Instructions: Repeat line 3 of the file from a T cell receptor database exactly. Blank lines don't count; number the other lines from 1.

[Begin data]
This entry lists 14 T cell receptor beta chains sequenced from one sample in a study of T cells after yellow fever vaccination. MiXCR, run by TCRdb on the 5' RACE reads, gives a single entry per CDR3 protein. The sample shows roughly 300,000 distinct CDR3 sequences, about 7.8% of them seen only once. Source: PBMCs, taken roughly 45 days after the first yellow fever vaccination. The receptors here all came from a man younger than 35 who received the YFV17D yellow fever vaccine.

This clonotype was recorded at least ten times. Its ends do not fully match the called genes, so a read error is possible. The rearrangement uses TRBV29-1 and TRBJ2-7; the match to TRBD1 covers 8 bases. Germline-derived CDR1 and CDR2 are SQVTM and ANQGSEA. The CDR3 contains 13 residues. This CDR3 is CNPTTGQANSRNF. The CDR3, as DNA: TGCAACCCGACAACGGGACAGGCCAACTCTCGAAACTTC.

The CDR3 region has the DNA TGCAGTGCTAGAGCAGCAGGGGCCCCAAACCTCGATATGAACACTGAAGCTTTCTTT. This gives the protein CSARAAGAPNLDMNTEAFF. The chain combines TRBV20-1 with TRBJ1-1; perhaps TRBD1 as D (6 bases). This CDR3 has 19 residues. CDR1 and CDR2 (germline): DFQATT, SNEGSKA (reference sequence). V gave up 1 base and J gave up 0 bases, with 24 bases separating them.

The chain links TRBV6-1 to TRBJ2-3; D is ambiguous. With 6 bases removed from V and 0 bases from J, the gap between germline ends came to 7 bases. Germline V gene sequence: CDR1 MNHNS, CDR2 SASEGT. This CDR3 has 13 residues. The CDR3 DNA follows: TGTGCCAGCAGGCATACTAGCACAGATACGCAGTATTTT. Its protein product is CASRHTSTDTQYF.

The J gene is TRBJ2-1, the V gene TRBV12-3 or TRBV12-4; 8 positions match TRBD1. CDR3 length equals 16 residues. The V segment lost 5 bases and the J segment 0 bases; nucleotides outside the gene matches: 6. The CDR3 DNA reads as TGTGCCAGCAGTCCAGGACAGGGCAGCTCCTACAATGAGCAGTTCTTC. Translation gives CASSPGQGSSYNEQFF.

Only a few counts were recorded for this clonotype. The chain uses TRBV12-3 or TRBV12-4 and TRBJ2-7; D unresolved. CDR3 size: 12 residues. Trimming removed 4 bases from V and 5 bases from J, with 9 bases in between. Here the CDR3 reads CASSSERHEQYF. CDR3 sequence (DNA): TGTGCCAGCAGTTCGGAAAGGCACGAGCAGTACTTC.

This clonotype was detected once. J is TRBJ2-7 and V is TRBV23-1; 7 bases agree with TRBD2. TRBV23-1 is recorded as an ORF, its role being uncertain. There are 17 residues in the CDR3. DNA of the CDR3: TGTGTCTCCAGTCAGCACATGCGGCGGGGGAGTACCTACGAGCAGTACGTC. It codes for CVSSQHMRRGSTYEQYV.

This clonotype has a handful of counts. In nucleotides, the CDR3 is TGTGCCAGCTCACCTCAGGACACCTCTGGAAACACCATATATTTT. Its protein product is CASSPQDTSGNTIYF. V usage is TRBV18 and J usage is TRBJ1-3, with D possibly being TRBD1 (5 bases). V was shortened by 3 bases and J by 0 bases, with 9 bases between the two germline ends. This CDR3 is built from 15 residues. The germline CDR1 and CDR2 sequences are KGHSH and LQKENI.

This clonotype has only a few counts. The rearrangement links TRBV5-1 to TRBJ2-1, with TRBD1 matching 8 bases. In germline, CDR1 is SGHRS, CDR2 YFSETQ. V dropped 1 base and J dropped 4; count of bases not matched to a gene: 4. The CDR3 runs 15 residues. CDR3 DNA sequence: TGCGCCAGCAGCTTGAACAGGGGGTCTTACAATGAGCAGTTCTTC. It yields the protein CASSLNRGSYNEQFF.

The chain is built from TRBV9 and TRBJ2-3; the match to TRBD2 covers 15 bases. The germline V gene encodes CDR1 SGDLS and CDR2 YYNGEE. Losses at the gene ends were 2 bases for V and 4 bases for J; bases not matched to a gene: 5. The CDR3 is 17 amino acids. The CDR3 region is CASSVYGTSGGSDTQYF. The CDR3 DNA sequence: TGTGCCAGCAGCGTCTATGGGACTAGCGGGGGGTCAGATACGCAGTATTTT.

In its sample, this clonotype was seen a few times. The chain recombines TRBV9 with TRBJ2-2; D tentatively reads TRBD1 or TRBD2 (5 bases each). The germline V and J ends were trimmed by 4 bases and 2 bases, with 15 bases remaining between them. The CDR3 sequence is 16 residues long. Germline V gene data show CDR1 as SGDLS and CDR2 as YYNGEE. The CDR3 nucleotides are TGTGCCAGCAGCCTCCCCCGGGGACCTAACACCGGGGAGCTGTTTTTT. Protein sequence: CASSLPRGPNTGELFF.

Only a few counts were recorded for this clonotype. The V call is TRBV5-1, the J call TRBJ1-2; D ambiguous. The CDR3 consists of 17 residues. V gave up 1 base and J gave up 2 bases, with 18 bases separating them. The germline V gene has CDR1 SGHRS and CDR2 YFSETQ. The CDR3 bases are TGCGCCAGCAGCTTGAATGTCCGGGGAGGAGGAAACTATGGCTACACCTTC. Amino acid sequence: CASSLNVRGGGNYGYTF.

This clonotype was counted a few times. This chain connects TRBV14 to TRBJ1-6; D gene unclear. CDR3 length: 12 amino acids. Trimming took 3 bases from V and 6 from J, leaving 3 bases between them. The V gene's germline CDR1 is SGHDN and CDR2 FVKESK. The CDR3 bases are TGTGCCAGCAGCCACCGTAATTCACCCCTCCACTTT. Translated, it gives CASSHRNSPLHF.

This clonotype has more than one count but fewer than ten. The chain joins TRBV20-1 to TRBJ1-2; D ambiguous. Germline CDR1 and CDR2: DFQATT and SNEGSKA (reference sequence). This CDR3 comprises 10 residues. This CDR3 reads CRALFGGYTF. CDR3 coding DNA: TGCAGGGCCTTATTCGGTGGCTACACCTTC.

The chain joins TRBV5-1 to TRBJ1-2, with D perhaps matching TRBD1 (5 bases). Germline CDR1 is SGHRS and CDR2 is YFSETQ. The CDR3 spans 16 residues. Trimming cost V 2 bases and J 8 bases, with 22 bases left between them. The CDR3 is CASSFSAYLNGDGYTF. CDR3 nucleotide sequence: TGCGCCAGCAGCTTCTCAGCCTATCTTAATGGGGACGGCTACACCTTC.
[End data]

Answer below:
The CDR3 region has the DNA TGCAGTGCTAGAGCAGCAGGGGCCCCAAACCTCGATATGAACACTGAAGCTTTCTTT. This gives the protein CSARAAGAPNLDMNTEAFF. The chain combines TRBV20-1 with TRBJ1-1; perhaps TRBD1 as D (6 bases). This CDR3 has 19 residues. CDR1 and CDR2 (germline): DFQATT, SNEGSKA (reference sequence). V gave up 1 base and J gave up 0 bases, with 24 bases separating them.